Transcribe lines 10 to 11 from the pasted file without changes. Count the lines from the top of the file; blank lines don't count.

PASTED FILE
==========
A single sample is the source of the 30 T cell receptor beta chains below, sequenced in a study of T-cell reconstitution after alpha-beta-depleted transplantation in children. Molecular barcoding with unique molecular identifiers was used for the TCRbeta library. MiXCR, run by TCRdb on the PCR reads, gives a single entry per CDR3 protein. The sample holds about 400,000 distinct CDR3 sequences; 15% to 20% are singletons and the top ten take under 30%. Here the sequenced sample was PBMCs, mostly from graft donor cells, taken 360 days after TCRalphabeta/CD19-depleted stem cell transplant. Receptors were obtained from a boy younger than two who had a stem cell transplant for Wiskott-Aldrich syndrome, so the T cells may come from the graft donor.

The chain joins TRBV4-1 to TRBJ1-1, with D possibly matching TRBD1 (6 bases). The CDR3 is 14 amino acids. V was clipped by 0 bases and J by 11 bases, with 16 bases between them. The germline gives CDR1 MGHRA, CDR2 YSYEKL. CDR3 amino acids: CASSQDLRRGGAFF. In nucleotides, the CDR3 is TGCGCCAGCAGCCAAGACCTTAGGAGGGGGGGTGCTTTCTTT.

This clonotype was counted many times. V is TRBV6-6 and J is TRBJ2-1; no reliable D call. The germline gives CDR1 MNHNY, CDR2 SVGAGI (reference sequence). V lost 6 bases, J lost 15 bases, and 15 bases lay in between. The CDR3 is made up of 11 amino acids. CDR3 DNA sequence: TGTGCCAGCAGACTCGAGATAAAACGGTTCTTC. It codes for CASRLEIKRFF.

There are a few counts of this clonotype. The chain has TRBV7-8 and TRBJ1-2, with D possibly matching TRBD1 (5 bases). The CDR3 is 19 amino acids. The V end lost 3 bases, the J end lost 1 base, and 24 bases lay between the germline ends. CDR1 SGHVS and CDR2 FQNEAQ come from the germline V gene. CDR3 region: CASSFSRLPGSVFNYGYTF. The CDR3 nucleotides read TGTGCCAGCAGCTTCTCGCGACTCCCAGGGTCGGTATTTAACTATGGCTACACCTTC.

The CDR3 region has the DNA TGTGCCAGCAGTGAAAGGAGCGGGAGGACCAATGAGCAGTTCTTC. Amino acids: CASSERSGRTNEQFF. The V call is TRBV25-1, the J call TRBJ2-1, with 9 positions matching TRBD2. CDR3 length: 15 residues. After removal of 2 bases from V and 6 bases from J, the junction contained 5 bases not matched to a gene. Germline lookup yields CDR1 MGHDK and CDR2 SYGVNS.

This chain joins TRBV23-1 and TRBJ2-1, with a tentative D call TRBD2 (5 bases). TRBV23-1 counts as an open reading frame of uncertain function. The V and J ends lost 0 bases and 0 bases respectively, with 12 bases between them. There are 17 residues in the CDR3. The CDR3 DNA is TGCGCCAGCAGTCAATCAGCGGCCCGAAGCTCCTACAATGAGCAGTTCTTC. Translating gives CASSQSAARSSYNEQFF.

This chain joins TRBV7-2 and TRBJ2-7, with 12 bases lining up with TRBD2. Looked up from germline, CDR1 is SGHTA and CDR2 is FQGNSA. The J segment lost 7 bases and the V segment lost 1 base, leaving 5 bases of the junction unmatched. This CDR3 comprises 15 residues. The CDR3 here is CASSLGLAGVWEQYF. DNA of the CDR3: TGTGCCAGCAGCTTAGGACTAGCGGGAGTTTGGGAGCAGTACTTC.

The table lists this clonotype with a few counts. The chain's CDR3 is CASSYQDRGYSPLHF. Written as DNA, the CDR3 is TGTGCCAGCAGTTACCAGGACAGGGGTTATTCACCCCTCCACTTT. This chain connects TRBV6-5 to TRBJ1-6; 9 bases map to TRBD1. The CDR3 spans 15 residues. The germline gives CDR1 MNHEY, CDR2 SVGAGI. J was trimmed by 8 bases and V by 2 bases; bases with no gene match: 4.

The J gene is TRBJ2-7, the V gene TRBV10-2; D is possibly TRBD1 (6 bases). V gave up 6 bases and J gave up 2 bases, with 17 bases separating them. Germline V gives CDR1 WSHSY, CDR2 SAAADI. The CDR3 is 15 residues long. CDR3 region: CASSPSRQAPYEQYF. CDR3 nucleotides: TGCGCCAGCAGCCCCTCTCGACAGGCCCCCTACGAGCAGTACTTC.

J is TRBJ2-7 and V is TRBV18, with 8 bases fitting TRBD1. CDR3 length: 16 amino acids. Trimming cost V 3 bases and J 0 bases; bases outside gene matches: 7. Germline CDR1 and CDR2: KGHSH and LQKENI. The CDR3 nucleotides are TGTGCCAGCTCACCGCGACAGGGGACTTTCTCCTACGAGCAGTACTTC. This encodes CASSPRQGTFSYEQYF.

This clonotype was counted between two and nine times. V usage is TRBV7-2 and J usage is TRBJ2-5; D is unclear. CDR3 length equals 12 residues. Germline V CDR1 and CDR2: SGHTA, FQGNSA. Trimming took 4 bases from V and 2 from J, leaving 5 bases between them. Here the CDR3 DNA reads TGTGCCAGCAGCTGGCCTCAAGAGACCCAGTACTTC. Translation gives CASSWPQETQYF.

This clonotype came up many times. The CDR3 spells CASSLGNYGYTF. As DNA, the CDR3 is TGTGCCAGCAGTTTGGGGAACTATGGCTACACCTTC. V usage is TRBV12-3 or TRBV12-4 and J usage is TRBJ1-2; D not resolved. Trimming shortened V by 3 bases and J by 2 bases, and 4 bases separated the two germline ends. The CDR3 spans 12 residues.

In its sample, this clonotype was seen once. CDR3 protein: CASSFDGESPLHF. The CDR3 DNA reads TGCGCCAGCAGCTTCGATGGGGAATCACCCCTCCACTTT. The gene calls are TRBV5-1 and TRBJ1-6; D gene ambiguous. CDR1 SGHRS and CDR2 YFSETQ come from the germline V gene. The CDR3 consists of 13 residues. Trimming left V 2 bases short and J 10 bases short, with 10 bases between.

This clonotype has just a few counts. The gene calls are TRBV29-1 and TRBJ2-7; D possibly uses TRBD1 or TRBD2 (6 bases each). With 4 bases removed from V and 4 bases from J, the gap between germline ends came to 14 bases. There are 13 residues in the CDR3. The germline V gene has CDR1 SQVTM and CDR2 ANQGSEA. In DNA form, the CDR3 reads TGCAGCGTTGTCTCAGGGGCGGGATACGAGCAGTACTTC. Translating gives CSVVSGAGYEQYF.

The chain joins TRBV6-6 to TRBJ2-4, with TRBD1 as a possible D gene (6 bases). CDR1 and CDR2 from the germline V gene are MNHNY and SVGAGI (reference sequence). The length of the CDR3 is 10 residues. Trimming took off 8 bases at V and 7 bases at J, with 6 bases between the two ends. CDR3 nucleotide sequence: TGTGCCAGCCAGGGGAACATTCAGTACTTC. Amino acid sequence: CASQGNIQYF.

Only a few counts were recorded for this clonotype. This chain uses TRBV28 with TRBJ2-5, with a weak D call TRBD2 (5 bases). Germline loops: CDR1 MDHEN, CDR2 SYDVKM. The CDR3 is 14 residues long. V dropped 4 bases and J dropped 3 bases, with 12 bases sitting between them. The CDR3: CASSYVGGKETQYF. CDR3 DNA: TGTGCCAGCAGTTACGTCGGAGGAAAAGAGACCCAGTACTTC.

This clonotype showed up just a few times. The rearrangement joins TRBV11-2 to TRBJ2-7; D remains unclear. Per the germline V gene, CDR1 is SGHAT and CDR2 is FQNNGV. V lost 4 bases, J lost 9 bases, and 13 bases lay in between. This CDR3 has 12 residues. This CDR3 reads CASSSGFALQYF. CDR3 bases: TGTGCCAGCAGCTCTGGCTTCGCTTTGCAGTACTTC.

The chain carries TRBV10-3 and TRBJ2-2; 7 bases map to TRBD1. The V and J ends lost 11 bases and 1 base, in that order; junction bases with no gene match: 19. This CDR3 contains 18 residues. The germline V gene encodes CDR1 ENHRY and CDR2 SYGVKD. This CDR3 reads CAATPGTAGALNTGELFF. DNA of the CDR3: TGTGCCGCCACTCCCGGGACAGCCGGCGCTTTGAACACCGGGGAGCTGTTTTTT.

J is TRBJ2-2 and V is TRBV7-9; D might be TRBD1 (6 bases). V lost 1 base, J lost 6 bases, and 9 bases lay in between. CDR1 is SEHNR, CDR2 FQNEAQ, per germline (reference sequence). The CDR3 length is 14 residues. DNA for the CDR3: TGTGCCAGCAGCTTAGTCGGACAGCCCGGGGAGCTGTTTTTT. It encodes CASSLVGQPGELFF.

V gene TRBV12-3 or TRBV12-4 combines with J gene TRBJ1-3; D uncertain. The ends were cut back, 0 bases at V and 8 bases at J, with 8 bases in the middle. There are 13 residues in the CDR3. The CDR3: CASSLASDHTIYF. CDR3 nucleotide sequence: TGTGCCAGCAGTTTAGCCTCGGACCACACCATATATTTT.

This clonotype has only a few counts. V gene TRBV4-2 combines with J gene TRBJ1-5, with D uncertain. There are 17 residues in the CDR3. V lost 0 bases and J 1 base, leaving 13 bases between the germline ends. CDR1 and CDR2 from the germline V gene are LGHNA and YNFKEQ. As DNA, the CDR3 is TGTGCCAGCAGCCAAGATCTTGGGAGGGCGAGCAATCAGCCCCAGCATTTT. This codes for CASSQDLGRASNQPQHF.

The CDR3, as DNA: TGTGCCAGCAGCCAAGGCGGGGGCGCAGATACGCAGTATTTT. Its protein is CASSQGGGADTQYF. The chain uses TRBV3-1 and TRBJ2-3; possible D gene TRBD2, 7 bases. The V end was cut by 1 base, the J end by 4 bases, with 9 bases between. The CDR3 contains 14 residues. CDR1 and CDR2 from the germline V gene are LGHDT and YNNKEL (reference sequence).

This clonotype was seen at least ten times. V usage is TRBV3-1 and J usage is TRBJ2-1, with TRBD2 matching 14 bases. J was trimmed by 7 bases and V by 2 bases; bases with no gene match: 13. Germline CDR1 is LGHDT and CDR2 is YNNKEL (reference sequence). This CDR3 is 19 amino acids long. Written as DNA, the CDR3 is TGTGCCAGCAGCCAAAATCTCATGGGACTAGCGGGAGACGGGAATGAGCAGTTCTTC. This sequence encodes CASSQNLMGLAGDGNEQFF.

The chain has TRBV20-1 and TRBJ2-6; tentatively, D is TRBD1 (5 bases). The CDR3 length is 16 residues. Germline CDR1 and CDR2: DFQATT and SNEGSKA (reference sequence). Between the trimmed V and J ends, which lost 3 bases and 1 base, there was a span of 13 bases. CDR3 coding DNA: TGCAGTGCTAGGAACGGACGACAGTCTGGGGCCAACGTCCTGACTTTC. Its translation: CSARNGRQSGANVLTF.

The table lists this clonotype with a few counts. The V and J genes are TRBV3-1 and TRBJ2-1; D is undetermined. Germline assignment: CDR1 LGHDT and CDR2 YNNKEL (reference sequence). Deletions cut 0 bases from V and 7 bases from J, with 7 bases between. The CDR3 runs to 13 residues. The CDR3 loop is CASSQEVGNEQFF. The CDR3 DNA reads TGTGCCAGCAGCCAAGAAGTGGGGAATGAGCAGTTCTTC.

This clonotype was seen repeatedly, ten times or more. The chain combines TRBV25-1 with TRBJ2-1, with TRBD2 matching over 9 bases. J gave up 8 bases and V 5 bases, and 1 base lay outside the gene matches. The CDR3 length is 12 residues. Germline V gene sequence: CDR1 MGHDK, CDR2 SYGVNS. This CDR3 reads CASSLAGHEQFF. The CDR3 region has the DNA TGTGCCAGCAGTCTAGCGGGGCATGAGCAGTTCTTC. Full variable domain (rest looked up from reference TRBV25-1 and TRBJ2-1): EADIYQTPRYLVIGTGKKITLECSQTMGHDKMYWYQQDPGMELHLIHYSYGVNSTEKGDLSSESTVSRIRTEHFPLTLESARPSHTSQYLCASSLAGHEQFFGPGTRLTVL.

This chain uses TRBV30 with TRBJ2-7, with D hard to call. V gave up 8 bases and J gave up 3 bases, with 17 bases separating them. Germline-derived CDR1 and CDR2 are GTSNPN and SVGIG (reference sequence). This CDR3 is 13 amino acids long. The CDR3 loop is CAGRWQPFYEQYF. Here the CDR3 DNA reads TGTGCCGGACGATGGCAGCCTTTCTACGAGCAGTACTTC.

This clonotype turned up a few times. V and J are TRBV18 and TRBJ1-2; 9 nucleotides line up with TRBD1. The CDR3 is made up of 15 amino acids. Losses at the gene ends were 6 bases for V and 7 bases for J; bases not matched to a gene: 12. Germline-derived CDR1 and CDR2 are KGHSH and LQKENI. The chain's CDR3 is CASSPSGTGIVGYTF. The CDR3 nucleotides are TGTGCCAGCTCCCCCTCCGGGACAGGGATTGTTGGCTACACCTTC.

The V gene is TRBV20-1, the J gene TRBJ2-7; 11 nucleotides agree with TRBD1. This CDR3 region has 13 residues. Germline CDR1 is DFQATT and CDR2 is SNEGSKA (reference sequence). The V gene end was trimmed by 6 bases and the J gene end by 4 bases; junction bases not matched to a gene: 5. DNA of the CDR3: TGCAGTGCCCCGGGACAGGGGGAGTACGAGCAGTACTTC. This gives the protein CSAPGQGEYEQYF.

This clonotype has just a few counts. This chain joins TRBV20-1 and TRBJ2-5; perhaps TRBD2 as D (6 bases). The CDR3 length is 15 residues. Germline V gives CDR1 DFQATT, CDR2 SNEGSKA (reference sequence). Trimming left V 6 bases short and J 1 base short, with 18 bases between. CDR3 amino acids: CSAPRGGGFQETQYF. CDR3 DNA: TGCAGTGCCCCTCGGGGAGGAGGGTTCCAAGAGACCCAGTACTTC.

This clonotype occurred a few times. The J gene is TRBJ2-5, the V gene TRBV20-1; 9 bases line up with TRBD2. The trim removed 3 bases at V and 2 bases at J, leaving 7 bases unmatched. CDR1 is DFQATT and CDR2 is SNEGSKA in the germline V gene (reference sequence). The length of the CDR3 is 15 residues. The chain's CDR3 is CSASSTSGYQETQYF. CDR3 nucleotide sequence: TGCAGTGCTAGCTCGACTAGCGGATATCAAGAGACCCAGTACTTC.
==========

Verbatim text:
J is TRBJ2-7 and V is TRBV18, with 8 bases fitting TRBD1. CDR3 length: 16 amino acids. Trimming cost V 3 bases and J 0 bases; bases outside gene matches: 7. Germline CDR1 and CDR2: KGHSH and LQKENI. The CDR3 nucleotides are TGTGCCAGCTCACCGCGACAGGGGACTTTCTCCTACGAGCAGTACTTC. This encodes CASSPRQGTFSYEQYF.

This clonotype was counted between two and nine times. V usage is TRBV7-2 and J usage is TRBJ2-5; D is unclear. CDR3 length equals 12 residues. Germline V CDR1 and CDR2: SGHTA, FQGNSA. Trimming took 4 bases from V and 2 from J, leaving 5 bases between them. Here the CDR3 DNA reads TGTGCCAGCAGCTGGCCTCAAGAGACCCAGTACTTC. Translation gives CASSWPQETQYF.